The Enid News and Eagle, Enid, OK

Ag

May 17, 2014

There are ways to handle musk thistle

ENID, Okla. — An invasive species as a species that is non-native (or alien) to the ecosystem under consideration and where introduction causes or is likely to cause economic or environmental harm to human health.

Invasive species can be plants, animals or other organisms. Invasives may have one or more of the following characteristics:

• Tolerance to a variety of habitat conditions.

• Rapid growth and reproduction.

• Compete aggressively for resources.

• Lack of natural enemies or pests.

Bull thistle (Cirsium vulgare), musk thistle (Carduus nutans), Scotch thistle (Onopordium acanthium), distaff thistle (Carthamus lanatus) and Canada thistle (Cirsium arvense) are the five thistles species introduced from Europe and Eurasia, where diseases and insects not present in the United States kept their populations at tolerable levels. The current Oklahoma Thistle Law declares musk, Scotch and Canada thistle to be noxious weeds and public nuisances in all counties of the state and requires a “Plan of Action” for control by all landowners whose land is infested.

Oklahoma Department of Agriculture, Food and Forestry is charged with enforcement. Since other, native thistle species exist in Oklahoma, it is important to properly identify and control the five introduced, invasive thistle species. The one species causing the most headache for landowners and operators at this time of year is musk thistle.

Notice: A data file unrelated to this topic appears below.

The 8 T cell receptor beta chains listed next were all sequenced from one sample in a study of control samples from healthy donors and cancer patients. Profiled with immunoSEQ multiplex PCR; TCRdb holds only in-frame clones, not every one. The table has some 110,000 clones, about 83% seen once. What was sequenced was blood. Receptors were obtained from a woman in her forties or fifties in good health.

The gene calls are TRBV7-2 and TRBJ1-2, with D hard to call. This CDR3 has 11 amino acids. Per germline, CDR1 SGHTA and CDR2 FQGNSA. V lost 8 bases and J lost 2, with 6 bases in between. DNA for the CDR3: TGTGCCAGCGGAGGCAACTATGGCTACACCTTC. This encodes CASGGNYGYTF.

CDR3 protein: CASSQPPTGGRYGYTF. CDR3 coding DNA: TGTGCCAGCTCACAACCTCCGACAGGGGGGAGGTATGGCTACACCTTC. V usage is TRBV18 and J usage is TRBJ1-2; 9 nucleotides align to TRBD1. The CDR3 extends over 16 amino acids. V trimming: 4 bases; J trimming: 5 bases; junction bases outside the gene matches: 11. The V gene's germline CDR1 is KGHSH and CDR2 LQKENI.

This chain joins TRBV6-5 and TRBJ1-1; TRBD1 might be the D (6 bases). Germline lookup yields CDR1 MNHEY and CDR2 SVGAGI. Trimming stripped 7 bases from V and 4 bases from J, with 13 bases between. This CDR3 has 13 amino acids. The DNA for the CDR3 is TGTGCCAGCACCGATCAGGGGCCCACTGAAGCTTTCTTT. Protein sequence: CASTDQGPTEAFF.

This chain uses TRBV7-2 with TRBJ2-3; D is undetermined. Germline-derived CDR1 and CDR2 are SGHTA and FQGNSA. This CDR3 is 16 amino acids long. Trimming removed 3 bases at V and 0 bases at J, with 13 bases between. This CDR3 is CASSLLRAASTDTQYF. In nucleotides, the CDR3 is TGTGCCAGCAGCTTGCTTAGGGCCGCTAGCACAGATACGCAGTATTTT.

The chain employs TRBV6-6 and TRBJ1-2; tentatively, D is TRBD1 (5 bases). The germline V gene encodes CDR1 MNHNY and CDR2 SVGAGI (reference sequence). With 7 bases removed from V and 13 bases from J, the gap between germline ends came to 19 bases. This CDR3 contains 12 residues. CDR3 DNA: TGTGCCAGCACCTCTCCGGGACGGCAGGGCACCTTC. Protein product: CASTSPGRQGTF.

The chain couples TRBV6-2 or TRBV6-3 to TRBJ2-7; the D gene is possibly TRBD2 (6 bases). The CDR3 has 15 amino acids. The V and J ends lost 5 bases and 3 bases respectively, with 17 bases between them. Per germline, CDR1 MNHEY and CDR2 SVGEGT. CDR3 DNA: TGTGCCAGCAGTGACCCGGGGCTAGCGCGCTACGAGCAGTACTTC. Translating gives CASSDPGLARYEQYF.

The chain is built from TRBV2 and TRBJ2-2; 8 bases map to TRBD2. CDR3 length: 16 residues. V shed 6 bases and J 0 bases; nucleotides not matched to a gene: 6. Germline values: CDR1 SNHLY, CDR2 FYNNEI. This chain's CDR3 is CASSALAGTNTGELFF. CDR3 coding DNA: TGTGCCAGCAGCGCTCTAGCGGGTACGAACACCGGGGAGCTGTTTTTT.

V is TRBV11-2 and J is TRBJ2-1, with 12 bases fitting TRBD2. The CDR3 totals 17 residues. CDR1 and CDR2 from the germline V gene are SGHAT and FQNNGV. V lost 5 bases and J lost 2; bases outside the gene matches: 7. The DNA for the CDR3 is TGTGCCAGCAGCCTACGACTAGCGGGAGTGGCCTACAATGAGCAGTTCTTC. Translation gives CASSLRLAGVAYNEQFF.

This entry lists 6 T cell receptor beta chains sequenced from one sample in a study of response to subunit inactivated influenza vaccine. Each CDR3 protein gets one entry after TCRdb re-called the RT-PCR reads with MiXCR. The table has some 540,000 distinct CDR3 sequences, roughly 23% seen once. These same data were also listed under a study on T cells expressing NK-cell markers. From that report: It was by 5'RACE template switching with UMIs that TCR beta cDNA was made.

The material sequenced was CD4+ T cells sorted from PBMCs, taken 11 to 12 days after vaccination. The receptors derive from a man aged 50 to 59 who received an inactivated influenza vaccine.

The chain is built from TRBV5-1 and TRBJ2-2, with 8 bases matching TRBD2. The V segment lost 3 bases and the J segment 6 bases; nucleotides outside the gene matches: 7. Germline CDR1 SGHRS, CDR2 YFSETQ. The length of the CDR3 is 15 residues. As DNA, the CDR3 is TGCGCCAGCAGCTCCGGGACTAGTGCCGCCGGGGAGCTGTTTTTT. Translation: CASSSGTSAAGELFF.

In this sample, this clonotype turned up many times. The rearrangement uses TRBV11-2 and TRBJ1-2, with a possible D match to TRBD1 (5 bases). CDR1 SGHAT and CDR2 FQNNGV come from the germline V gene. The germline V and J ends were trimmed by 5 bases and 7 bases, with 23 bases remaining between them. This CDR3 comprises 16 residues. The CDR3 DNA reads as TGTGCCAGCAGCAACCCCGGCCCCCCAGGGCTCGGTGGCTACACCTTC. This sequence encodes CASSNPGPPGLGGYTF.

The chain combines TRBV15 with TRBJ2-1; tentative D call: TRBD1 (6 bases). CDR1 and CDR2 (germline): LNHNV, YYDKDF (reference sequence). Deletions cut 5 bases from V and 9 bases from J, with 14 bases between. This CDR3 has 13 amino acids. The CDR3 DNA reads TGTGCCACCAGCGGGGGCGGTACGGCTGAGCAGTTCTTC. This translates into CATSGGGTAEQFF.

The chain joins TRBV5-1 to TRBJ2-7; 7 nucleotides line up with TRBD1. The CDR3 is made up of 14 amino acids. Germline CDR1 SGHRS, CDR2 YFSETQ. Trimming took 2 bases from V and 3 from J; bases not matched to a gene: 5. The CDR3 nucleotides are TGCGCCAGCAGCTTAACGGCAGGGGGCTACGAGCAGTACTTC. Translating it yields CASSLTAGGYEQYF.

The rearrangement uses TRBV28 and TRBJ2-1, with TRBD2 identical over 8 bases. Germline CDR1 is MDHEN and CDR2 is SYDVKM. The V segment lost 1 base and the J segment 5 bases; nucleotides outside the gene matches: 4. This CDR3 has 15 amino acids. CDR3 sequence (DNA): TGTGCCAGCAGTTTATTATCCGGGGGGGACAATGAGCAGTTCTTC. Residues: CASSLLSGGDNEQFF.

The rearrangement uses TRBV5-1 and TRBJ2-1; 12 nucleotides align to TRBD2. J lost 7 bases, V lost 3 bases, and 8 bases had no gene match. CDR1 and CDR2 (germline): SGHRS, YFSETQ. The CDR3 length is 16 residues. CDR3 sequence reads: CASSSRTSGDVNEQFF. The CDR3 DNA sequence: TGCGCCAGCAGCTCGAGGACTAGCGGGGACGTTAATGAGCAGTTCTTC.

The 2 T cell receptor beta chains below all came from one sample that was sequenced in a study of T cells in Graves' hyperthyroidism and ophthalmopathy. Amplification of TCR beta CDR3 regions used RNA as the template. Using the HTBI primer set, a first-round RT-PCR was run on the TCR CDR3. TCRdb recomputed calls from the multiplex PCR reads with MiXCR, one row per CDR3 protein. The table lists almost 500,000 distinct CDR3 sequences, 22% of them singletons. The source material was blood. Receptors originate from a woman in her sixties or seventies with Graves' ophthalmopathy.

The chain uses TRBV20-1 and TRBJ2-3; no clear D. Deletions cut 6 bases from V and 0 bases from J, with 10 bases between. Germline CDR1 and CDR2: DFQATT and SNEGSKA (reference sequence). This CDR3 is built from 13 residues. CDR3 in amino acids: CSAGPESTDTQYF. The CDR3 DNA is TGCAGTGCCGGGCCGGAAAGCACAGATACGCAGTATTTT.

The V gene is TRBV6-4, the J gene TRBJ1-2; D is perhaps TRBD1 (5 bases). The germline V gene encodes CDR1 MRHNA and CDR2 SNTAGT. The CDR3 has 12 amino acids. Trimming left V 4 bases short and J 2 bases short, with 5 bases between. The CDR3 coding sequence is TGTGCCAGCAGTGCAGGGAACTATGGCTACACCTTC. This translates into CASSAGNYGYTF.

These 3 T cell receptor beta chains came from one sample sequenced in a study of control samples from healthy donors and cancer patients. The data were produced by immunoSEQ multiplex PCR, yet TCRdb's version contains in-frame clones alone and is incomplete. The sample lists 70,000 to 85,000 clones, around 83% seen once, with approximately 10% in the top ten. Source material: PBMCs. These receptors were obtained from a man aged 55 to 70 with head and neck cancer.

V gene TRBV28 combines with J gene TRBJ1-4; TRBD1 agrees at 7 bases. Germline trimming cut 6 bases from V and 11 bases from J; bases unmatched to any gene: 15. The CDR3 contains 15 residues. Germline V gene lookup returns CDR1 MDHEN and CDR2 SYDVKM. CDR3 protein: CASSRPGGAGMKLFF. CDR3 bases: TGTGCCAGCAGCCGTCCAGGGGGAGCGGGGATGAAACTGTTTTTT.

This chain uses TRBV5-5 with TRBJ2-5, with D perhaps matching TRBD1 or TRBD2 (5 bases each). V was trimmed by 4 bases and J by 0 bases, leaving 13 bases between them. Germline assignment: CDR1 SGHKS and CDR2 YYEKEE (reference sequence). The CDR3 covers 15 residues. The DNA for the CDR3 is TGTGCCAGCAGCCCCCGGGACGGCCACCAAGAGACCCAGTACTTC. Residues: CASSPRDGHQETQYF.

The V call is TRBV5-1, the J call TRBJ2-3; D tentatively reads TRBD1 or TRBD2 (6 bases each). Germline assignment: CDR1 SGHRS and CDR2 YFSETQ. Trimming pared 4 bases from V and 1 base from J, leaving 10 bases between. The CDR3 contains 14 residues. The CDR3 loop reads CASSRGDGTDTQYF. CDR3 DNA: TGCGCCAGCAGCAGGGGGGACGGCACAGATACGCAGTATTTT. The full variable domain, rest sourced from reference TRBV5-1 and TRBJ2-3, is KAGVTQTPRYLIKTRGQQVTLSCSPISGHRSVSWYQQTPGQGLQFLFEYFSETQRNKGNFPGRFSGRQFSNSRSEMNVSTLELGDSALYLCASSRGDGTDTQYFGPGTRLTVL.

Musk thistle was first reported in Payne County in 1944. By 1994, musk thistle was declared as a noxious weed in Oklahoma. Today, musk thistle infests are present in every county of Oklahoma. Musk thistle is primarily a biennial or winter annual, reproducing only by seed. A single plant can produce in excess of 10,000 seeds. Scattered plants can be removed mechanically by digging below the crown. Other options for control include biological and herbicide application.

The musk thistle head weevil, Rhinocyllus conicus, and the rosette weevil, Trichosirocalus horridus, have been released in Oklahoma to help reduce seed production. Now is the time for weevil releases. Musk thistle is easily controlled by herbicides if treated during the rosette stage. The best chemical control of musk thistles in Oklahoma has been with spring applications to rosette plants in March. If 2,4-D or Transline (1/3 to 2/3 pt./acre) is used in the spring, spray in March or early April before plants start bolting.

Once plants begin bolting, they are more difficult to control; however, 90 to 100 percent control is possible with Grazon P+D (2 pt./acre), or Weedmaster (2 pt./acre), or Cimarron Max applied in late April or early May. Cimarron (3/10 oz./acre) applied to bolted plants in late-April or early May can reduce musk thistle seed production 98 to 100 percent, but some plants may re-sprout to produce new flowers and seed. Therefore, tank mix 2,4-D (1 pt./acre) with the Cimarron to control the plants and prevent seed production.

Grazon P+D, Weedmaster, Cimarron Max, or 2,4-D applied to pastures in late-April or early May also will control most summer weeds like ragweeds, bitter sneezeweed or common broomweed. All herbicide applications should be made to actively growing weeds, with adequate soil moisture, and when daytime air temperatures are above 60 degrees. Always read and follow the herbicide label.

Reference to commercial products or trade names is made with the understanding that no discrimination is intended and no endorsement by Oklahoma Cooperative Extension Service is implied.

Nelson is Oklahoma Cooperative Extension Service ag educator for Garfield County.

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